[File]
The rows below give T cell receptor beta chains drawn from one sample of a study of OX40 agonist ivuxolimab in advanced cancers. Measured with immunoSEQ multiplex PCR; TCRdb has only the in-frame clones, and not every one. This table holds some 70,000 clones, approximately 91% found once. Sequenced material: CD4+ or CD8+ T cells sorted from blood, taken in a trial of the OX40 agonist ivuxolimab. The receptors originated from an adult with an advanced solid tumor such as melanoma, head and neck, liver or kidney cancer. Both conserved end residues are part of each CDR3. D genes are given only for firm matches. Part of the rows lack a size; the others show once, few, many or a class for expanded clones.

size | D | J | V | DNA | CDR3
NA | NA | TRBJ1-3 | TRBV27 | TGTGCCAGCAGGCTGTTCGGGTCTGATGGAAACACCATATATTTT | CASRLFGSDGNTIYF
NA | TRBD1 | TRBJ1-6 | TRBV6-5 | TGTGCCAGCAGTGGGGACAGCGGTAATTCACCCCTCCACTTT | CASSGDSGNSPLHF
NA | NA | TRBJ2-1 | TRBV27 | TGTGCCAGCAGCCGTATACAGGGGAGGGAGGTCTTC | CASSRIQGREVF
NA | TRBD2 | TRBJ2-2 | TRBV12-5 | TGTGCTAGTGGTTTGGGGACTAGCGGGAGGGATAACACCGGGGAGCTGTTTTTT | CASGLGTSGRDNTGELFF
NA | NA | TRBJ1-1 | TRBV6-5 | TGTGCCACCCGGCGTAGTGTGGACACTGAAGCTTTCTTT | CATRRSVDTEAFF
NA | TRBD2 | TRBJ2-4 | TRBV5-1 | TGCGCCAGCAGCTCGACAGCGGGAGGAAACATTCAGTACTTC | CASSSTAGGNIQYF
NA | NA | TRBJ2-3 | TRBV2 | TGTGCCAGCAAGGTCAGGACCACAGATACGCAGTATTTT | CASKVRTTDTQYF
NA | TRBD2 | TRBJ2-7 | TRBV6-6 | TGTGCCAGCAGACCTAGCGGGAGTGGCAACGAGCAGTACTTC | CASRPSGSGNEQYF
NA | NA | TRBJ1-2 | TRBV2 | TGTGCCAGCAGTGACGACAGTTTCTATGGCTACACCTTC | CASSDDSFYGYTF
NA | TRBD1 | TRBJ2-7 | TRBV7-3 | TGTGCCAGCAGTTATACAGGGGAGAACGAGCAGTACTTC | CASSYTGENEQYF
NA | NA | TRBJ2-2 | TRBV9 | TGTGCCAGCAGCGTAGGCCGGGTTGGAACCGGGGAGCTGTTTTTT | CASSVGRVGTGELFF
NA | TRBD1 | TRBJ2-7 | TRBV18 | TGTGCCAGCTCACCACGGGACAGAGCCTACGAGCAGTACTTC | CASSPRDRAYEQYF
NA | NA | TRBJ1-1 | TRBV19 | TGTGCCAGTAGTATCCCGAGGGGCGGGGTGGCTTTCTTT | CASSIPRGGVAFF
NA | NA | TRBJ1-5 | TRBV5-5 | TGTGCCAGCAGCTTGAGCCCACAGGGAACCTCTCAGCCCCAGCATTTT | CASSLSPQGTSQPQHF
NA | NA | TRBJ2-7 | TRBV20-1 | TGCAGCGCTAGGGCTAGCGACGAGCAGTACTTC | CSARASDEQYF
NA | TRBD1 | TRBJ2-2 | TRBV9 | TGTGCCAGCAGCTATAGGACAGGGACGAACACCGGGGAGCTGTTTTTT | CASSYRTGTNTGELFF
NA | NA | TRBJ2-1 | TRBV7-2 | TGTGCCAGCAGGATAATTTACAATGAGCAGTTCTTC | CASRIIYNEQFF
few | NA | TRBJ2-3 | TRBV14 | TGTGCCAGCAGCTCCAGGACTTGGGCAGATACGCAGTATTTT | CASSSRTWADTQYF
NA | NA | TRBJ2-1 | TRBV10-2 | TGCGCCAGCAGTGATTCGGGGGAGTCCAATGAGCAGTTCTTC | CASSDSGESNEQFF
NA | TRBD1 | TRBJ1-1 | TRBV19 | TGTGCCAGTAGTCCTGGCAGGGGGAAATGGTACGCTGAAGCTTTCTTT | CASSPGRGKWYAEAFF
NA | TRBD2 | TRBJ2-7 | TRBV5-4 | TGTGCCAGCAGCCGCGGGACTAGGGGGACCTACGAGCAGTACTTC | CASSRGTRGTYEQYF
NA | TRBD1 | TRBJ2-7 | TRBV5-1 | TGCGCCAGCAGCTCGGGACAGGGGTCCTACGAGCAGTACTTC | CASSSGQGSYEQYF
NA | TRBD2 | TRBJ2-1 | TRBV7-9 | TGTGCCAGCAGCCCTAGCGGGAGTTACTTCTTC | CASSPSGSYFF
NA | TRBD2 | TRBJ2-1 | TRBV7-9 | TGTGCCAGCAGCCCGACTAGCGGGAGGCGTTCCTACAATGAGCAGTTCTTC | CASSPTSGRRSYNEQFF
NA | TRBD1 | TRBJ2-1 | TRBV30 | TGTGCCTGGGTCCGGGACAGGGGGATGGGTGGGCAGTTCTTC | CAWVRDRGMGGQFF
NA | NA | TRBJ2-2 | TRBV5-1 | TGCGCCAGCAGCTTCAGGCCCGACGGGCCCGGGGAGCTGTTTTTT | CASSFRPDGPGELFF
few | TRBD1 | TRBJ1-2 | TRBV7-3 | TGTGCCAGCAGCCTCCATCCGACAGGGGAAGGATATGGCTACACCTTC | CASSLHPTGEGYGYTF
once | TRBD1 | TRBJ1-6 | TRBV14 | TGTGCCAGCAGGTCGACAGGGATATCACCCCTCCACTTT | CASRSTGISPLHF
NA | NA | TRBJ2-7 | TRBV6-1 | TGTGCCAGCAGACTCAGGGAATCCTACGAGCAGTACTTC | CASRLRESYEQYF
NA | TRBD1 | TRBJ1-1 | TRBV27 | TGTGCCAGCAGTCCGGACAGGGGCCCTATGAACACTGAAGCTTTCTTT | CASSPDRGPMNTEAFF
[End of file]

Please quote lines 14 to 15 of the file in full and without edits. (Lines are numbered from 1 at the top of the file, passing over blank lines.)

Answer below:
NA | TRBD1 | TRBJ2-7 | TRBV18 | TGTGCCAGCTCACCACGGGACAGAGCCTACGAGCAGTACTTC | CASSPRDRAYEQYF
NA | NA | TRBJ1-1 | TRBV19 | TGTGCCAGTAGTATCCCGAGGGGCGGGGTGGCTTTCTTT | CASSIPRGGVAFF